Epidemiologists warn current COVID-19 hot spots in Texas harder to contain than those in the spring


AUSTIN (Texas) — Last week, a COVID-19 patient was transported from the Rio Grande Valley to Northwest Texas Healthcare System in Amarillo. The southern region of the state is facing serious hospital capacity concerns.

“We’re running short on staff and other related equipment,” Hidalgo County Judge Richard Cortez said of the hospitals in the Rio Grande Valley.

NWTHS Chief Medical Officer Dr. Brian Weis said the hospital system took in the critically ill patient, who was on a ventilator, because of that shortage.

“They did not have critical care beds available at that time of speaking,” Dr. Weis said.

“We have let other hospitals know in that area that we are open to take some of the patients,” Dr. Weis added.

It was just two months ago that Amarillo was labeled a hot spot, but after the state surged resources to the area, the Panhandle was able to stabilize.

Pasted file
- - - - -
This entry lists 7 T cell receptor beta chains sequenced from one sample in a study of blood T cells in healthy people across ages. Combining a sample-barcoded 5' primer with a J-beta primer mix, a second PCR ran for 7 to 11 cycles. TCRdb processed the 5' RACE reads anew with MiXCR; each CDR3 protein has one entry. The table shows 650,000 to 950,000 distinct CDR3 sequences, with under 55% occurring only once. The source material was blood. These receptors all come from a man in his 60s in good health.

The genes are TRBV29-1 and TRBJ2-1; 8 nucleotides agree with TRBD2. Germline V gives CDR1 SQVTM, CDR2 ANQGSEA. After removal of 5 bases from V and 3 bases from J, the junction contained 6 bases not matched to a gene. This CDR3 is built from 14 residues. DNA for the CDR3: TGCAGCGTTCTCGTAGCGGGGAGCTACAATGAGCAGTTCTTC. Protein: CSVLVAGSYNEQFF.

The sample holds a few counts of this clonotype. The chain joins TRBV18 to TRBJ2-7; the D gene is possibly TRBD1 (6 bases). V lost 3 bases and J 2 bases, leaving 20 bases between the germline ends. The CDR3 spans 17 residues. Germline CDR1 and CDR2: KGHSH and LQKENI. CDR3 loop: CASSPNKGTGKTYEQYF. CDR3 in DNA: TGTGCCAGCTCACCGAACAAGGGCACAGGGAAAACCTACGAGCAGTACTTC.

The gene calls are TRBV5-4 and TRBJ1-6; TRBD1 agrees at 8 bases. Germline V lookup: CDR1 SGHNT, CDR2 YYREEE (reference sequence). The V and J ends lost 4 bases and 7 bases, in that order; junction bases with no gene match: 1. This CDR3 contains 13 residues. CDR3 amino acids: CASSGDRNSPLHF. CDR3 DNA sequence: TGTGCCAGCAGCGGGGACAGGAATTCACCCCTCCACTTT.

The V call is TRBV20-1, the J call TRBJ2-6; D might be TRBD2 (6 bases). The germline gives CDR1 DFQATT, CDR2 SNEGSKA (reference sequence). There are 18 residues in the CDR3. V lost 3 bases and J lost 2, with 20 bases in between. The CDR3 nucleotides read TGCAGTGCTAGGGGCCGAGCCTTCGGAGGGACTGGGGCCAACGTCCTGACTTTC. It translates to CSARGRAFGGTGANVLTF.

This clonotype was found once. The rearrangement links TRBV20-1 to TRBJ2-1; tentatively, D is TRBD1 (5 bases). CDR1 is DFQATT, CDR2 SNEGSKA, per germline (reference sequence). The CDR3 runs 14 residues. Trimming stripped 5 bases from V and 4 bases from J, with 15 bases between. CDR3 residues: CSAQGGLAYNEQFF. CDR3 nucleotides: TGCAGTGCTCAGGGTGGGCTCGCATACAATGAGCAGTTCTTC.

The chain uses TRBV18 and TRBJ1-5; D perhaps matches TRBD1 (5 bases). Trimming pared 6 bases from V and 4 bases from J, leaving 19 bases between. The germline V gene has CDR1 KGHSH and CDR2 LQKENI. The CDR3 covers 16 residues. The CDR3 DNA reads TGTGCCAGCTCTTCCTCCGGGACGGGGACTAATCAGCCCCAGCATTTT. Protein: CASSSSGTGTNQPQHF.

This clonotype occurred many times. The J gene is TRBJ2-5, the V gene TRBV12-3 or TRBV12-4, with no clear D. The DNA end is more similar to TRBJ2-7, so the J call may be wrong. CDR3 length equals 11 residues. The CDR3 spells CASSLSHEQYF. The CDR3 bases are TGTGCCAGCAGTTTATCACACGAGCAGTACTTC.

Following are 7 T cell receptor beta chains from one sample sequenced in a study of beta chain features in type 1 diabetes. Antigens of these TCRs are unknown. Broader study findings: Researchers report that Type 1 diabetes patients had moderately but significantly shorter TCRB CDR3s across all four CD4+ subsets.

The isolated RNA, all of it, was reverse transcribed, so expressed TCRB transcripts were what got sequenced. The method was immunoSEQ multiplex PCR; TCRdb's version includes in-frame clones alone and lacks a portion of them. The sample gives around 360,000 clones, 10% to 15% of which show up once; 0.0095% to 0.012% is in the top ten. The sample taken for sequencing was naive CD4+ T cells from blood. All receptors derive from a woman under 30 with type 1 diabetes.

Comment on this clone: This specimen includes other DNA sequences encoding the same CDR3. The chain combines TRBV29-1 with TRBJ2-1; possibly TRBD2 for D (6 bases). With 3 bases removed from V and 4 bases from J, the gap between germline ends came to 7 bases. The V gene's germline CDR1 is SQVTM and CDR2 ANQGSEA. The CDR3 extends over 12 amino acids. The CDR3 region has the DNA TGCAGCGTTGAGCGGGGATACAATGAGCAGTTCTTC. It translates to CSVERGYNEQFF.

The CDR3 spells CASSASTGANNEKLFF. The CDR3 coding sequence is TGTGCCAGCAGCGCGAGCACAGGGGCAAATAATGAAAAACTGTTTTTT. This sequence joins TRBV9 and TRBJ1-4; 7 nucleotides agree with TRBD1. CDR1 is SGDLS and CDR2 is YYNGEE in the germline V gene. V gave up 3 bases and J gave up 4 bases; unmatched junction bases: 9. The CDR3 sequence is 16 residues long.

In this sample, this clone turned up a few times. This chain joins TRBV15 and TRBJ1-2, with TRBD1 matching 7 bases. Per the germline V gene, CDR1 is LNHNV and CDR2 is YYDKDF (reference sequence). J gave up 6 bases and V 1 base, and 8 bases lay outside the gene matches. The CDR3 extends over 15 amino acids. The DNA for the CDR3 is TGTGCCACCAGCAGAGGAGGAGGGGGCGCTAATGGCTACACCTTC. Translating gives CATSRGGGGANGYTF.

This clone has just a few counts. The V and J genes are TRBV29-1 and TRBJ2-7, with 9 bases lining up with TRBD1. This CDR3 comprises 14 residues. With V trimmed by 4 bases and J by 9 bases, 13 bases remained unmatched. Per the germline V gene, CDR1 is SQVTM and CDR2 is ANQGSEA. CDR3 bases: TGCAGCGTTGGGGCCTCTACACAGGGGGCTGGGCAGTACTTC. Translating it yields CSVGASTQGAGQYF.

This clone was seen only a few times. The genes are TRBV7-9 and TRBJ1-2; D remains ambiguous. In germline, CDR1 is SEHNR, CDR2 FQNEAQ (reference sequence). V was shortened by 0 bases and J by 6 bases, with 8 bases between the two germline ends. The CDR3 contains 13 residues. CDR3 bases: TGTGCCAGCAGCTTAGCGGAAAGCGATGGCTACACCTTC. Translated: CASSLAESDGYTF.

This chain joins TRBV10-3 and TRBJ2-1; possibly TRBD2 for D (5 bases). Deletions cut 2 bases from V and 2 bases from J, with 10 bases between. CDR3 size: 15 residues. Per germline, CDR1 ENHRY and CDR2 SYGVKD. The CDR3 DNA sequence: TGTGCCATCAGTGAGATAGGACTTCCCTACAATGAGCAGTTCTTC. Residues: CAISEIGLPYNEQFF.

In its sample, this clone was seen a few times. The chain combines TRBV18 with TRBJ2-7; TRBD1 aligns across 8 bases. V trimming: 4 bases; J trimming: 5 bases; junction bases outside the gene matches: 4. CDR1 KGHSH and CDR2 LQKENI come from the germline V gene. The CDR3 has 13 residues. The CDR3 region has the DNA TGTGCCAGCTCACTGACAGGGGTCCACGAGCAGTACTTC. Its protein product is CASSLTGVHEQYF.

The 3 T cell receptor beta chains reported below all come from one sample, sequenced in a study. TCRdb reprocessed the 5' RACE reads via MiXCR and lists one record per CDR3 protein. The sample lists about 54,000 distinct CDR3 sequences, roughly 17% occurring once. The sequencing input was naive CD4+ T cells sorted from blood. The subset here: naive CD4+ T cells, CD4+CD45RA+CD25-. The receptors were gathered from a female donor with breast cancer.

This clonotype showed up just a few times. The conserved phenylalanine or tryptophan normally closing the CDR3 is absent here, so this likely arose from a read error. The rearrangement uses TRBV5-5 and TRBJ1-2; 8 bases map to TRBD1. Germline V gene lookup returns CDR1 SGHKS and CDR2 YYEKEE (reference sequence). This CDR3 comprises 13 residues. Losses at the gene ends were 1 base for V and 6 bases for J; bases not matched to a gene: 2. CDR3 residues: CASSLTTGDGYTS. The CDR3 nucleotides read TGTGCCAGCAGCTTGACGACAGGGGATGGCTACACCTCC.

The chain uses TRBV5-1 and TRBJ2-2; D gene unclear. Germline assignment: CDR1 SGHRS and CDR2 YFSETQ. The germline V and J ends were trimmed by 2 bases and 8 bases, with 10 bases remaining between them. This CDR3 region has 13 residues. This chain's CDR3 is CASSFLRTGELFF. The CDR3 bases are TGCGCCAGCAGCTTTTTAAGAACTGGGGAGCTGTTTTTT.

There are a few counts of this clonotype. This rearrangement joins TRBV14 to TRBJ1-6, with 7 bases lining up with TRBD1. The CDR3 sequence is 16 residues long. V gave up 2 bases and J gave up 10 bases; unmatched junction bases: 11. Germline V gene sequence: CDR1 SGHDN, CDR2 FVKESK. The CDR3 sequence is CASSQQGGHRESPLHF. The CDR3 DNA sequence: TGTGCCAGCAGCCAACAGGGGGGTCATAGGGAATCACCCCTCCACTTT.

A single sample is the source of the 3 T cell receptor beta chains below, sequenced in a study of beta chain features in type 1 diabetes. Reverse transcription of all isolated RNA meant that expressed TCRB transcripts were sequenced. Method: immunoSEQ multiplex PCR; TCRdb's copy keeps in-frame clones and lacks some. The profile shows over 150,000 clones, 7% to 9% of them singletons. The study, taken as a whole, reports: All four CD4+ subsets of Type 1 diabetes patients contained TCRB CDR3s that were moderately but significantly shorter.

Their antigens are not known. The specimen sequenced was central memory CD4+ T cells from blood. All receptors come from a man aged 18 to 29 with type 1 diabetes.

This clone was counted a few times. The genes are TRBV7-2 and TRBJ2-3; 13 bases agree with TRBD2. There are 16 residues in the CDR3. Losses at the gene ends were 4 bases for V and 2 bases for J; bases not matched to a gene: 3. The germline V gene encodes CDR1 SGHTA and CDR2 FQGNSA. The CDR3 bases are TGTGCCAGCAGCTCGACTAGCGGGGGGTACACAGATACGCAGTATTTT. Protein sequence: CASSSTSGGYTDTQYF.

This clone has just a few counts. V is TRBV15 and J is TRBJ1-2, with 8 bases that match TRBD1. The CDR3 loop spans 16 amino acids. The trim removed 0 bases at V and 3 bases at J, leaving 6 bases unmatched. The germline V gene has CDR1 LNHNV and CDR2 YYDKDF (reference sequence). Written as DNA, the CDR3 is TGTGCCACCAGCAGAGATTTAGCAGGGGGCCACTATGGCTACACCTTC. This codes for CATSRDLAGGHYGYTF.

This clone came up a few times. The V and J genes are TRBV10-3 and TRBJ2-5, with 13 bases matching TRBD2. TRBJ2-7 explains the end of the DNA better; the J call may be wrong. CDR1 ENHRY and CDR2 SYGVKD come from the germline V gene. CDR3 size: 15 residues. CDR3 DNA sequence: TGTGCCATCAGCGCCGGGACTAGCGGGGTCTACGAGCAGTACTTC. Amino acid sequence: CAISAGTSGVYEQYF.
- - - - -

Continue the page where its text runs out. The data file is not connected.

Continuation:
That’s partly because the spike in cases in Amarillo were traced to meatpacking plants and long-term living facilities.

“When the state knew there was a long-term care facility or meatpacking plant — it’s one spot. You can go in and globally test everybody,” said Dr. Ogechika Alozie with the Texas Medical Association COVID-19 Task Force.

The hot spots now, he explained, are based more on community spread.

“When you have multiple zip codes that are having 200, 300, 400 or 500 cases in that area, [it’s] much harder,” Dr. Alozie said.

“We essentially had a campfire, and it’s a lot easier to put out a campfire. We didn’t put it out completely, and so the embers from that campfire now spread into the forest, and we have a full blaze,” Dr. Alozie added.

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